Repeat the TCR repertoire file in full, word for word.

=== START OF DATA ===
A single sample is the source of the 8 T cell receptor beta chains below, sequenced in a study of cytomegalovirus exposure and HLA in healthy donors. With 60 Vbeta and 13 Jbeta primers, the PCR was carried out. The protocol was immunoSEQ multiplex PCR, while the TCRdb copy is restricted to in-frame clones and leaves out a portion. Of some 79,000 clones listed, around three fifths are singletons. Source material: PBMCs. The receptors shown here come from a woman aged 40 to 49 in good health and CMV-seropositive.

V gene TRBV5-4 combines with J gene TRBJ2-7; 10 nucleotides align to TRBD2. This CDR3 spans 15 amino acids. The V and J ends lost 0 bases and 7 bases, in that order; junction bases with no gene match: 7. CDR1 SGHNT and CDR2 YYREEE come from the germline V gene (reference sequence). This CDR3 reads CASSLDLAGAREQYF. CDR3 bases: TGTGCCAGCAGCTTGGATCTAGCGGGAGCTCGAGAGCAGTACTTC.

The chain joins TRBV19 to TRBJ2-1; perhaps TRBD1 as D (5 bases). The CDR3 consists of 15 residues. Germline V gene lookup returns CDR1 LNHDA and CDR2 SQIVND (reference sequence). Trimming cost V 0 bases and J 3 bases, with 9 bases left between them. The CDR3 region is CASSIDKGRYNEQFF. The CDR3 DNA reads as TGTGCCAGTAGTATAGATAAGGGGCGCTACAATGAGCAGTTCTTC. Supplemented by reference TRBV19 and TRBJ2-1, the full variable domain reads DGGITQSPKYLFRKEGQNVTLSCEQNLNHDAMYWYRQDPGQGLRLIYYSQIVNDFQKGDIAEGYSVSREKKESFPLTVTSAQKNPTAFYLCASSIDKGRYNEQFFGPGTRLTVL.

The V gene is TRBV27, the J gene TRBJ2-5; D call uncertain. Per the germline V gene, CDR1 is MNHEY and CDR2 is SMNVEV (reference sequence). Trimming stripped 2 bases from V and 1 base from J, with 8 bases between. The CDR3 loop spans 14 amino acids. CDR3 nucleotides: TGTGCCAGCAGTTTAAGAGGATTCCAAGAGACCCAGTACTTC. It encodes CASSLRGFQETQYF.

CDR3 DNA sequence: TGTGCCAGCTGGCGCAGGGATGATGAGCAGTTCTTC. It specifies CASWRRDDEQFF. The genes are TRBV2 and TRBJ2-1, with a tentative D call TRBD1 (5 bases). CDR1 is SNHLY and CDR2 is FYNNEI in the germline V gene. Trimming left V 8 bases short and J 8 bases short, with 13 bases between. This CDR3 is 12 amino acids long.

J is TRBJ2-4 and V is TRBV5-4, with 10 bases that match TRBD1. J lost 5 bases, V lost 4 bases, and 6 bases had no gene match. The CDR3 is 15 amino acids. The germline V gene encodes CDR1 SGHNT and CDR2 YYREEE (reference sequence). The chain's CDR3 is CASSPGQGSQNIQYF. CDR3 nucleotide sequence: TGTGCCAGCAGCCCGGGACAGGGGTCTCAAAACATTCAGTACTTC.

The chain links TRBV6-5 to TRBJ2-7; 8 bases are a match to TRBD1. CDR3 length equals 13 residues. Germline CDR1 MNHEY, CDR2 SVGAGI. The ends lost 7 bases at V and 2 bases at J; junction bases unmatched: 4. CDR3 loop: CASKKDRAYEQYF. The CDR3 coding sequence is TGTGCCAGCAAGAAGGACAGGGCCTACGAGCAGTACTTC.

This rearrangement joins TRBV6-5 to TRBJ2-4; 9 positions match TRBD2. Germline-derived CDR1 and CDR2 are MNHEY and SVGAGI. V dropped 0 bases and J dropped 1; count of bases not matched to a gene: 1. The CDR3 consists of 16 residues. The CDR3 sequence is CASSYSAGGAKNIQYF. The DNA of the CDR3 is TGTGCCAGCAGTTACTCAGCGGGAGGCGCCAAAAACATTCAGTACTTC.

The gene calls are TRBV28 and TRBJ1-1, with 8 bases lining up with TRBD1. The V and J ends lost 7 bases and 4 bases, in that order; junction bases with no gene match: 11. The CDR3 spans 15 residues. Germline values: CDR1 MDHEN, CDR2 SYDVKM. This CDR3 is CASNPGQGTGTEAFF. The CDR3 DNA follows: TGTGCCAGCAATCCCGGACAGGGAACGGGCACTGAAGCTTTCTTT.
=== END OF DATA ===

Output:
A single sample is the source of the 8 T cell receptor beta chains below, sequenced in a study of cytomegalovirus exposure and HLA in healthy donors. With 60 Vbeta and 13 Jbeta primers, the PCR was carried out. The protocol was immunoSEQ multiplex PCR, while the TCRdb copy is restricted to in-frame clones and leaves out a portion. Of some 79,000 clones listed, around three fifths are singletons. Source material: PBMCs. The receptors shown here come from a woman aged 40 to 49 in good health and CMV-seropositive.

V gene TRBV5-4 combines with J gene TRBJ2-7; 10 nucleotides align to TRBD2. This CDR3 spans 15 amino acids. The V and J ends lost 0 bases and 7 bases, in that order; junction bases with no gene match: 7. CDR1 SGHNT and CDR2 YYREEE come from the germline V gene (reference sequence). This CDR3 reads CASSLDLAGAREQYF. CDR3 bases: TGTGCCAGCAGCTTGGATCTAGCGGGAGCTCGAGAGCAGTACTTC.

The chain joins TRBV19 to TRBJ2-1; perhaps TRBD1 as D (5 bases). The CDR3 consists of 15 residues. Germline V gene lookup returns CDR1 LNHDA and CDR2 SQIVND (reference sequence). Trimming cost V 0 bases and J 3 bases, with 9 bases left between them. The CDR3 region is CASSIDKGRYNEQFF. The CDR3 DNA reads as TGTGCCAGTAGTATAGATAAGGGGCGCTACAATGAGCAGTTCTTC. Supplemented by reference TRBV19 and TRBJ2-1, the full variable domain reads DGGITQSPKYLFRKEGQNVTLSCEQNLNHDAMYWYRQDPGQGLRLIYYSQIVNDFQKGDIAEGYSVSREKKESFPLTVTSAQKNPTAFYLCASSIDKGRYNEQFFGPGTRLTVL.

The V gene is TRBV27, the J gene TRBJ2-5; D call uncertain. Per the germline V gene, CDR1 is MNHEY and CDR2 is SMNVEV (reference sequence). Trimming stripped 2 bases from V and 1 base from J, with 8 bases between. The CDR3 loop spans 14 amino acids. CDR3 nucleotides: TGTGCCAGCAGTTTAAGAGGATTCCAAGAGACCCAGTACTTC. It encodes CASSLRGFQETQYF.

CDR3 DNA sequence: TGTGCCAGCTGGCGCAGGGATGATGAGCAGTTCTTC. It specifies CASWRRDDEQFF. The genes are TRBV2 and TRBJ2-1, with a tentative D call TRBD1 (5 bases). CDR1 is SNHLY and CDR2 is FYNNEI in the germline V gene. Trimming left V 8 bases short and J 8 bases short, with 13 bases between. This CDR3 is 12 amino acids long.

J is TRBJ2-4 and V is TRBV5-4, with 10 bases that match TRBD1. J lost 5 bases, V lost 4 bases, and 6 bases had no gene match. The CDR3 is 15 amino acids. The germline V gene encodes CDR1 SGHNT and CDR2 YYREEE (reference sequence). The chain's CDR3 is CASSPGQGSQNIQYF. CDR3 nucleotide sequence: TGTGCCAGCAGCCCGGGACAGGGGTCTCAAAACATTCAGTACTTC.

The chain links TRBV6-5 to TRBJ2-7; 8 bases are a match to TRBD1. CDR3 length equals 13 residues. Germline CDR1 MNHEY, CDR2 SVGAGI. The ends lost 7 bases at V and 2 bases at J; junction bases unmatched: 4. CDR3 loop: CASKKDRAYEQYF. The CDR3 coding sequence is TGTGCCAGCAAGAAGGACAGGGCCTACGAGCAGTACTTC.

This rearrangement joins TRBV6-5 to TRBJ2-4; 9 positions match TRBD2. Germline-derived CDR1 and CDR2 are MNHEY and SVGAGI. V dropped 0 bases and J dropped 1; count of bases not matched to a gene: 1. The CDR3 consists of 16 residues. The CDR3 sequence is CASSYSAGGAKNIQYF. The DNA of the CDR3 is TGTGCCAGCAGTTACTCAGCGGGAGGCGCCAAAAACATTCAGTACTTC.

The gene calls are TRBV28 and TRBJ1-1, with 8 bases lining up with TRBD1. The V and J ends lost 7 bases and 4 bases, in that order; junction bases with no gene match: 11. The CDR3 spans 15 residues. Germline values: CDR1 MDHEN, CDR2 SYDVKM. This CDR3 is CASNPGQGTGTEAFF. The CDR3 DNA follows: TGTGCCAGCAATCCCGGACAGGGAACGGGCACTGAAGCTTTCTTT.